Johan didn’t want that at all. That was an interesting thought. The reactor control room was isolated, away from the core itself and so he didn’t want this room to feel under threat at any time. Apart from the alarms the room would work and behave as normal. Even when we are in the reactor, in the corridors, you could have expected to hear more creaking and groaning, but they didn’t want that. So those sounds are kept to a bare minimum.

JB: The sequence where we first see the corridor (in the aftermath of the explosion), we go on a journey through these different rooms and hallways, and at first we laid-up a lot of sound. Rightly, we pulled back those groans, creaks and throbs and focused-in more on the people you’re meeting and trying to understand what is happening to them as opposed to what’s happening to the building.

There was one section when we cut into the turbine hall and the combination of composer Hildur Guðnadóttir’s score and our design goes beyond reality of what we see. It cuts to a wide shot and you are looking at the inside of the ruined hall and we have distorted tones that ramp up completely unnaturally with Hildur’s score. Then, we cut back into the control room and it feels very isolated and real. There’s the sound of the alarms and the stark background. The contrast was quite nice.

SH:  I think Hildur did an amazing job on the score. They went out to a sister plant in Lithuania to record with sound recordist Chris Watson. They recorded atmospheres, rhythmic beats and the sound of metal impacts bouncing around these huge spaces that were utilized in the music. Her score is very atmospheric and haunting, it works so well within the show.

JB: With Hildur’s score being arranged the way it is, and with that instrumentation, there was quite a lot of crossover between design and music. When we came to the mix and brought everything together, it was an interesting process looking at what she delivered and seeing that we had been given similar briefs. Aspects of the music and our design elements ended up being very similar and it was a bit much in places. It was an interesting process having to pick our way through that and decide which element to lose — whether it be a stem of Hildur’s score or a few tracks of our design — because they were competing with each other. It was an interesting process working out the relationship between design and music because at times they were very similar.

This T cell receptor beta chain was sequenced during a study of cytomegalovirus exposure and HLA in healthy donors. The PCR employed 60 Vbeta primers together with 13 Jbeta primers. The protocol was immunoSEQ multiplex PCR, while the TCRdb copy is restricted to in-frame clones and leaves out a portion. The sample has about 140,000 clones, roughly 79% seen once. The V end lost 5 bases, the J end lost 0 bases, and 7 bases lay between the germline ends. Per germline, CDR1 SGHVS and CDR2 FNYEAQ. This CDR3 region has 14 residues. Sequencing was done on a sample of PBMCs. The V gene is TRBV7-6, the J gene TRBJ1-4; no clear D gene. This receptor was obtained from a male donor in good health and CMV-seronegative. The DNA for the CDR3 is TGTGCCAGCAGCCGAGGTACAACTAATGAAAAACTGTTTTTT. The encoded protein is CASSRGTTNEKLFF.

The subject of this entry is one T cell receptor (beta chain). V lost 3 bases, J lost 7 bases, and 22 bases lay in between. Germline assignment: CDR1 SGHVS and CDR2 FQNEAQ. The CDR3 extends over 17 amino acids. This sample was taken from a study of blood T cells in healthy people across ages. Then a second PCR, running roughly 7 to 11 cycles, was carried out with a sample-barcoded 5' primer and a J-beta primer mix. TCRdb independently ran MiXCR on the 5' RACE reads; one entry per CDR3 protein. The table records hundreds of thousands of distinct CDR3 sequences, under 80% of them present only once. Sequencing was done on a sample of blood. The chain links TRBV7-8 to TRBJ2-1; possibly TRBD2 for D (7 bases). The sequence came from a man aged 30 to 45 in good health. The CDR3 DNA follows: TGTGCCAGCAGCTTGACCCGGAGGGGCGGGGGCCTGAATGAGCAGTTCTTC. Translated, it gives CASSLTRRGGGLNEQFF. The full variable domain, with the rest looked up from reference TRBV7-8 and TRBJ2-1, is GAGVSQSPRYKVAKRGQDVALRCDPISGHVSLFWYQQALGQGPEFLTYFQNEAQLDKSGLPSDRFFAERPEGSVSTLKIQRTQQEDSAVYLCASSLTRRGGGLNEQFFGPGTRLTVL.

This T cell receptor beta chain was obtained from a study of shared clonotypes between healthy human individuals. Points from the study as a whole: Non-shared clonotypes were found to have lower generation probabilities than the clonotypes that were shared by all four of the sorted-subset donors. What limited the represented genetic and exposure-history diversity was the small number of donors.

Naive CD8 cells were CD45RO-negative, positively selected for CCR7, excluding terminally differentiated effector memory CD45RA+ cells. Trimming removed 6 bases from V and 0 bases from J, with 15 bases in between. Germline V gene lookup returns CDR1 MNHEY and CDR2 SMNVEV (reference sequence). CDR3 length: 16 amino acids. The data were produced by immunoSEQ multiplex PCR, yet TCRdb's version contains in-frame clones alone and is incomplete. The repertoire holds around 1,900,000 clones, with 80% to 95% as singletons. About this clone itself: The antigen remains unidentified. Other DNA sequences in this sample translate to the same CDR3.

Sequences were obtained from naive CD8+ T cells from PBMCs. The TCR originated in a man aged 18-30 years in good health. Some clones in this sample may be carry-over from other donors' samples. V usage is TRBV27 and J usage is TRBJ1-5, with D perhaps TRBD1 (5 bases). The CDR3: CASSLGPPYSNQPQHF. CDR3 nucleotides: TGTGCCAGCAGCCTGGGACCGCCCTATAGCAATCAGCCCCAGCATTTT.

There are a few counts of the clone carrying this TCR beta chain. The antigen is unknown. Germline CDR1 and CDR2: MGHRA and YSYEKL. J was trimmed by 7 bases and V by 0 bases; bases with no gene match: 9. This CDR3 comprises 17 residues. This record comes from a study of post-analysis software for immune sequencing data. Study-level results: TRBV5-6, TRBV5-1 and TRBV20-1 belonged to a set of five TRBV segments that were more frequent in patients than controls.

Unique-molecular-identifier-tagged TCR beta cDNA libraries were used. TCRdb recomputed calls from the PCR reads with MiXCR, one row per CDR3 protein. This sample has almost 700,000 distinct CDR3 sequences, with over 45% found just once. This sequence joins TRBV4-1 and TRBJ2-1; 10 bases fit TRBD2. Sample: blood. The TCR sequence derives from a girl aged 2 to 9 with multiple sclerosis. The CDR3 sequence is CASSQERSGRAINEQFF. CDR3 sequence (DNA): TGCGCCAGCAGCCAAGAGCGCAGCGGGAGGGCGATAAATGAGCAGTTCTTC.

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‘Chernobyl’ composer Hildur Guðnadóttir explains her unique process of creating the Chernobyl score from sounds she and renowned field recordist Chris Watson recorded in an actual nuclear power plant in Lithuania

 
What were the most challenging scenes for sound? Why?

SH: The overall challenge was that neither Johan or Craig had heard anything prior to the pre-mix. In fact, Craig did not hear anything until he came in for the final mix. This is always a bit nerve wracking, as you have no idea if you have got it right

Every fan was close-miked and we had great wild tracks of all of the rustling, of people moving around, getting up, sitting down… That was fantastic material that helped us to really feel like we were in the trial room.

JB:  There was a repeated location that presented the most problems, and that was the trial room in Ep. 5 “Vichnaya Pamyat.” It was a challenging location and Vincent (Piponnier) did a fantastic job on the wild tracks. We had every single wild track you could possibly imagine. It was a big room on a hot day and there are about 10 fans going, as you see in the picture. Every fan was close-miked and we had great wild tracks of all of the rustling, of people moving around, getting up, sitting down… That was fantastic material that helped us to really feel like we were in the trial room.

When I was trying to work out the sound for the room, every time they cut or change the shot, there was another fan in a different location, so playing perspective without it being intrusive and annoying was interesting. On top of that, to make the location even trickier was the work that Stefan and Stuart Hilliker (re-recording mixer) did with the dialogue coming through the old Soviet PA.
 


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SH:  We had to do a lot of work within Pro Tools. To get the accuracy of characters walking on and off mic, this was drawn in by hand on the reverb automation play list. I used Audio Ease’s Speakerphone for the processing. The plug-in has great presets, and so I manipulated a chosen preset, changing the room size, altering the EQ, and adding a bit of distortion. It’s a fantastic tool and It’s easy to use.

JB:  The scene was mostly production dialogue. Despite the fans, the dialogue tracks were really clean. The most challenging aspect of the dialogue in that scene was playing the perspectives of where the camera is in the room in relation to where the loudspeakers are, when someone steps towards a microphone and away from the microphone, and the different perspectives within the room. We were really lucky with the quality of the production dialogue there. The scene would’ve been a lot more difficult if we didn’t have great sync sound.  

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HBO has launched an excellent 5-episode behind-the-scenes podcast series for ‘Chernobyl’ – hear it here

Scenes that look so simple can sometimes be the hardest.